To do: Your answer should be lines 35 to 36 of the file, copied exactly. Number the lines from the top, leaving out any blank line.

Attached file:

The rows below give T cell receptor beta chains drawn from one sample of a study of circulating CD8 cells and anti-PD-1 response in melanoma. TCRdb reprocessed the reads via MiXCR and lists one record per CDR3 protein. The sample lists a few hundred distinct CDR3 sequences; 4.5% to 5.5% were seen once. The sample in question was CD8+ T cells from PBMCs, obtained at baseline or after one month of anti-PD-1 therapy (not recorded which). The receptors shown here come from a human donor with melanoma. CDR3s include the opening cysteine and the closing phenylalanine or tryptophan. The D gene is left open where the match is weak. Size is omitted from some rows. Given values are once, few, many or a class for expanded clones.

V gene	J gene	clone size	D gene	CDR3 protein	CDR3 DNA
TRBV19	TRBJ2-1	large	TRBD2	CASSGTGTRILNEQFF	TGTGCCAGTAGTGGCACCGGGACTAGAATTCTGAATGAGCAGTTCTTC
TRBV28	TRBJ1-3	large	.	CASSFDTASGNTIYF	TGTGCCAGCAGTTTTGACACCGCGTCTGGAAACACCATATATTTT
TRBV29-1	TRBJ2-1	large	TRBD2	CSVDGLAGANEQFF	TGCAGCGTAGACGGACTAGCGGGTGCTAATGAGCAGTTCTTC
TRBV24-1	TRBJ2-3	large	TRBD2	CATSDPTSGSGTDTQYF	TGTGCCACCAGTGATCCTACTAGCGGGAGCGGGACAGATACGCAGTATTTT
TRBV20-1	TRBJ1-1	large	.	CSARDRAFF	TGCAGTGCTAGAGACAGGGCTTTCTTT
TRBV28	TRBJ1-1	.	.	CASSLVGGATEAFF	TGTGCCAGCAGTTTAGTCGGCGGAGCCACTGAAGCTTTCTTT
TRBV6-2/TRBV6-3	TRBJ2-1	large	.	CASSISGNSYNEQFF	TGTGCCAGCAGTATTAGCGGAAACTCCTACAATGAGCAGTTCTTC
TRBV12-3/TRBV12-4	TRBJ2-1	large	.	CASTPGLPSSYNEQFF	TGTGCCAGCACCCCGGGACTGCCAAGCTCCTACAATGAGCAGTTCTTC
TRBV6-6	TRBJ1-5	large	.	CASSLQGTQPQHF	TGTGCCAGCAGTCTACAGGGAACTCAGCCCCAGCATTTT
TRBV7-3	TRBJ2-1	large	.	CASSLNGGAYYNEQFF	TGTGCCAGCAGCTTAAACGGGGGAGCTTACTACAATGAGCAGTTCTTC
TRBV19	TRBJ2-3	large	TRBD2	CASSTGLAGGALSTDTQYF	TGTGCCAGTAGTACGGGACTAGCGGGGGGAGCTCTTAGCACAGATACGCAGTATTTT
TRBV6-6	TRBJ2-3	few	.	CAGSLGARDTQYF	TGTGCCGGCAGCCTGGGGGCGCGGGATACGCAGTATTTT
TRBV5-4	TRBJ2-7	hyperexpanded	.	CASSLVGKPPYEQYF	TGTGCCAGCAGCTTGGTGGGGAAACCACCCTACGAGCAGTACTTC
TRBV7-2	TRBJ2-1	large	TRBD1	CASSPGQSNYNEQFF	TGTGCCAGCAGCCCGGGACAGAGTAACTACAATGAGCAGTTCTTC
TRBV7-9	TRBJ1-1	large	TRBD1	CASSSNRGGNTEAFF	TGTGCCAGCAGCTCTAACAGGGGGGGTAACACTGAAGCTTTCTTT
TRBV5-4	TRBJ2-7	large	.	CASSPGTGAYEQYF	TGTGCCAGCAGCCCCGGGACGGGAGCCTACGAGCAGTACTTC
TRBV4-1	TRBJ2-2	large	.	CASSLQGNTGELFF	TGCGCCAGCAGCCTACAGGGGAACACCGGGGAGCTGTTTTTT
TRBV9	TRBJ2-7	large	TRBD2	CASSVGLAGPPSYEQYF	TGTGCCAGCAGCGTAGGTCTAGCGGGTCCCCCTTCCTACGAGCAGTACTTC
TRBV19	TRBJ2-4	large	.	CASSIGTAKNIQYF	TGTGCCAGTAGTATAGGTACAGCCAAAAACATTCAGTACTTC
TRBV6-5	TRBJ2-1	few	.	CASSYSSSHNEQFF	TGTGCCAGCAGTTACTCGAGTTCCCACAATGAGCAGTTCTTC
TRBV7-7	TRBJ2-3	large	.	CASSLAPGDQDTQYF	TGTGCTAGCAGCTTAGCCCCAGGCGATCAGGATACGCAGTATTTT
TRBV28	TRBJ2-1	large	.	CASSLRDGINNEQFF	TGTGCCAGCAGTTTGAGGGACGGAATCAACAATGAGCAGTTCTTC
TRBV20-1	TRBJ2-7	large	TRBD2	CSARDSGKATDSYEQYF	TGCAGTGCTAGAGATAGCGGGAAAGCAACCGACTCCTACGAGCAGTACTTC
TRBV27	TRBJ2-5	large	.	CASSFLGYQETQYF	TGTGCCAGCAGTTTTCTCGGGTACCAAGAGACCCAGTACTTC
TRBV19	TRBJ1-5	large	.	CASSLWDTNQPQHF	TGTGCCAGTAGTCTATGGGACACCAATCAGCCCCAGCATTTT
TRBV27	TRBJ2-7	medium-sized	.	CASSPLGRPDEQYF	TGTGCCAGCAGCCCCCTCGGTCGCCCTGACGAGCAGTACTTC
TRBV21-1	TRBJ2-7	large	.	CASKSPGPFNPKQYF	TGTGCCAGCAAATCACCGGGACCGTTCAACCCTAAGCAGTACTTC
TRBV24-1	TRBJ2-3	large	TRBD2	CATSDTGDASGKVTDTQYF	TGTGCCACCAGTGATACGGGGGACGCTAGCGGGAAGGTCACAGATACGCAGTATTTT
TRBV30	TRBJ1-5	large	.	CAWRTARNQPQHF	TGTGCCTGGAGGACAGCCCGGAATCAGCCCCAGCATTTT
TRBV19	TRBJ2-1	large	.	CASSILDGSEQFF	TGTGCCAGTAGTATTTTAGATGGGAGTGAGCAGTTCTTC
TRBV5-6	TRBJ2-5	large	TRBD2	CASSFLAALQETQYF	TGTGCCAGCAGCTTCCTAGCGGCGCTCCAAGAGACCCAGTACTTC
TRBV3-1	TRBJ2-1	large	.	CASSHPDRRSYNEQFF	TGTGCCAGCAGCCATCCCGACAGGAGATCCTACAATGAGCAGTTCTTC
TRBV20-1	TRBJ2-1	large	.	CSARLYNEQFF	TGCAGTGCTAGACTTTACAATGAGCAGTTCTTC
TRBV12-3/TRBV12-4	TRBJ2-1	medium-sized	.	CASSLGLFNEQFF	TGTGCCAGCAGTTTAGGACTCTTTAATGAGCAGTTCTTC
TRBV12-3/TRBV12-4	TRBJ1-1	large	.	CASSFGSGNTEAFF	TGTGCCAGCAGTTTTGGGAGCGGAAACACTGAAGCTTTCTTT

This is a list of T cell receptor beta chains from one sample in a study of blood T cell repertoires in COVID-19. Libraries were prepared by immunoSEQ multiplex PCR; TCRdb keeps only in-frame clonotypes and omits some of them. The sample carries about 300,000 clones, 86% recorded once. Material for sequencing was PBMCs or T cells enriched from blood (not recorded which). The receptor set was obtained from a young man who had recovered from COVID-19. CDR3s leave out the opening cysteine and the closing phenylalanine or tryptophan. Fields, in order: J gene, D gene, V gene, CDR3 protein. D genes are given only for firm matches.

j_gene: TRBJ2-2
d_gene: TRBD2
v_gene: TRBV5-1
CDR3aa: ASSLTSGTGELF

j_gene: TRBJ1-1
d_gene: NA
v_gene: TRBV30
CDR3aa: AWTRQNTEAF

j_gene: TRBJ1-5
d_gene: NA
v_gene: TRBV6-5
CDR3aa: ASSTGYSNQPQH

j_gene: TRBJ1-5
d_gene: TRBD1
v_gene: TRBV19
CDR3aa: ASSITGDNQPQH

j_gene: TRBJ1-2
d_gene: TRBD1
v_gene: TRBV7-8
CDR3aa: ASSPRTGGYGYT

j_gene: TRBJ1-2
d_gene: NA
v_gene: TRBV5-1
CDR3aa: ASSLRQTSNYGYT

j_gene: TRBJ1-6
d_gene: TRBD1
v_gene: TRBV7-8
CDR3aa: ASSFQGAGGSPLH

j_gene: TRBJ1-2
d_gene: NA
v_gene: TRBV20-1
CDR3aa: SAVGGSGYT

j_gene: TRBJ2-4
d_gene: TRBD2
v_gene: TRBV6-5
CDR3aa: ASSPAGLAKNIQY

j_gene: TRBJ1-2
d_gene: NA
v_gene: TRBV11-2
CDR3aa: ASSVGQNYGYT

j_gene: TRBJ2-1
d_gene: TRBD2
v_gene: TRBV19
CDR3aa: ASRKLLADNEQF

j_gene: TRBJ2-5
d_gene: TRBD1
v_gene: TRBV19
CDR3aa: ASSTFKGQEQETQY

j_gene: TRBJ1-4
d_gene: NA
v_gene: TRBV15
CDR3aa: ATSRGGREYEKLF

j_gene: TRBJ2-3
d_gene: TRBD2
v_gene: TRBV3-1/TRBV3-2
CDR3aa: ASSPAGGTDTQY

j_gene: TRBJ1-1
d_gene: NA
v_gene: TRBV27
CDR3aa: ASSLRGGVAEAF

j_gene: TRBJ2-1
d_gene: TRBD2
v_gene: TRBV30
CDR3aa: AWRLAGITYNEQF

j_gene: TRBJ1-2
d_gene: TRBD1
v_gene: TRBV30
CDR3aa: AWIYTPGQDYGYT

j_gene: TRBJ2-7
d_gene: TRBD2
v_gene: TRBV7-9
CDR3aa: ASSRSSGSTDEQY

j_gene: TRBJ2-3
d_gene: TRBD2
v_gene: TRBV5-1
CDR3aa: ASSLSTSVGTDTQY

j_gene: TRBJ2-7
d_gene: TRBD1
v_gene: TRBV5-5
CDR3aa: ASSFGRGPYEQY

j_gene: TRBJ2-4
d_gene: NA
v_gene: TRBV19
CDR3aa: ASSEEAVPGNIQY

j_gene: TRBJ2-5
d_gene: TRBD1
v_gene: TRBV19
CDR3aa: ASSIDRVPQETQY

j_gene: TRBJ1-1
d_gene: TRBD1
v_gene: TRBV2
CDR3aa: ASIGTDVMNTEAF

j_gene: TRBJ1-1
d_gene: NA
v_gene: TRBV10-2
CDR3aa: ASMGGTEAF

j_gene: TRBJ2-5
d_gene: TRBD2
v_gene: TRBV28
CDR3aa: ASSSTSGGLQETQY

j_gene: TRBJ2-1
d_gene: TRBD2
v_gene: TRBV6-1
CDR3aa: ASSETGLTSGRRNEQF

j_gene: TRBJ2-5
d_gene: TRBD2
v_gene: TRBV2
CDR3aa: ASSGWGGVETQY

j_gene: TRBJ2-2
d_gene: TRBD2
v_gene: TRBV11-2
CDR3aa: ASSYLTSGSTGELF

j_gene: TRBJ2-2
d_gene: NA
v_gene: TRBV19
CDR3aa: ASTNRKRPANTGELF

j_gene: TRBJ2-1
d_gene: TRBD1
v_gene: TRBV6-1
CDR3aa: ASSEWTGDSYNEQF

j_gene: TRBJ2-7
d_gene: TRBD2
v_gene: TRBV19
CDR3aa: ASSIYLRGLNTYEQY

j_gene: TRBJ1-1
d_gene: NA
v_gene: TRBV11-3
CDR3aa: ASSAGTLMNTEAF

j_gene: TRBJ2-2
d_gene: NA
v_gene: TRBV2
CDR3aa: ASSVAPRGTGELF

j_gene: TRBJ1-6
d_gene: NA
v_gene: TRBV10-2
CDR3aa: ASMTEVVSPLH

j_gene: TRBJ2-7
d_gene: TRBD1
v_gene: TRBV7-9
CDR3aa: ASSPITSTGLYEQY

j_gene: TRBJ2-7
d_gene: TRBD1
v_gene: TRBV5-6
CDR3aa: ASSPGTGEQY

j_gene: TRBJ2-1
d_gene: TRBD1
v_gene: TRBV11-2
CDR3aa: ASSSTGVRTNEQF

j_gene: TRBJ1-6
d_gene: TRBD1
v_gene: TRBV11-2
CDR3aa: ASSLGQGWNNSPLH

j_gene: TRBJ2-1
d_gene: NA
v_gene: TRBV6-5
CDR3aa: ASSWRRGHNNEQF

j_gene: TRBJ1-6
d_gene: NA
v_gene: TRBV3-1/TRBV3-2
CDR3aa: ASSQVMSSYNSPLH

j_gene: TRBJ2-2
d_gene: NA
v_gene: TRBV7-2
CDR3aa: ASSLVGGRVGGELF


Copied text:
TRBV20-1	TRBJ2-1	large	.	CSARLYNEQFF	TGCAGTGCTAGACTTTACAATGAGCAGTTCTTC
TRBV12-3/TRBV12-4	TRBJ2-1	medium-sized	.	CASSLGLFNEQFF	TGTGCCAGCAGTTTAGGACTCTTTAATGAGCAGTTCTTC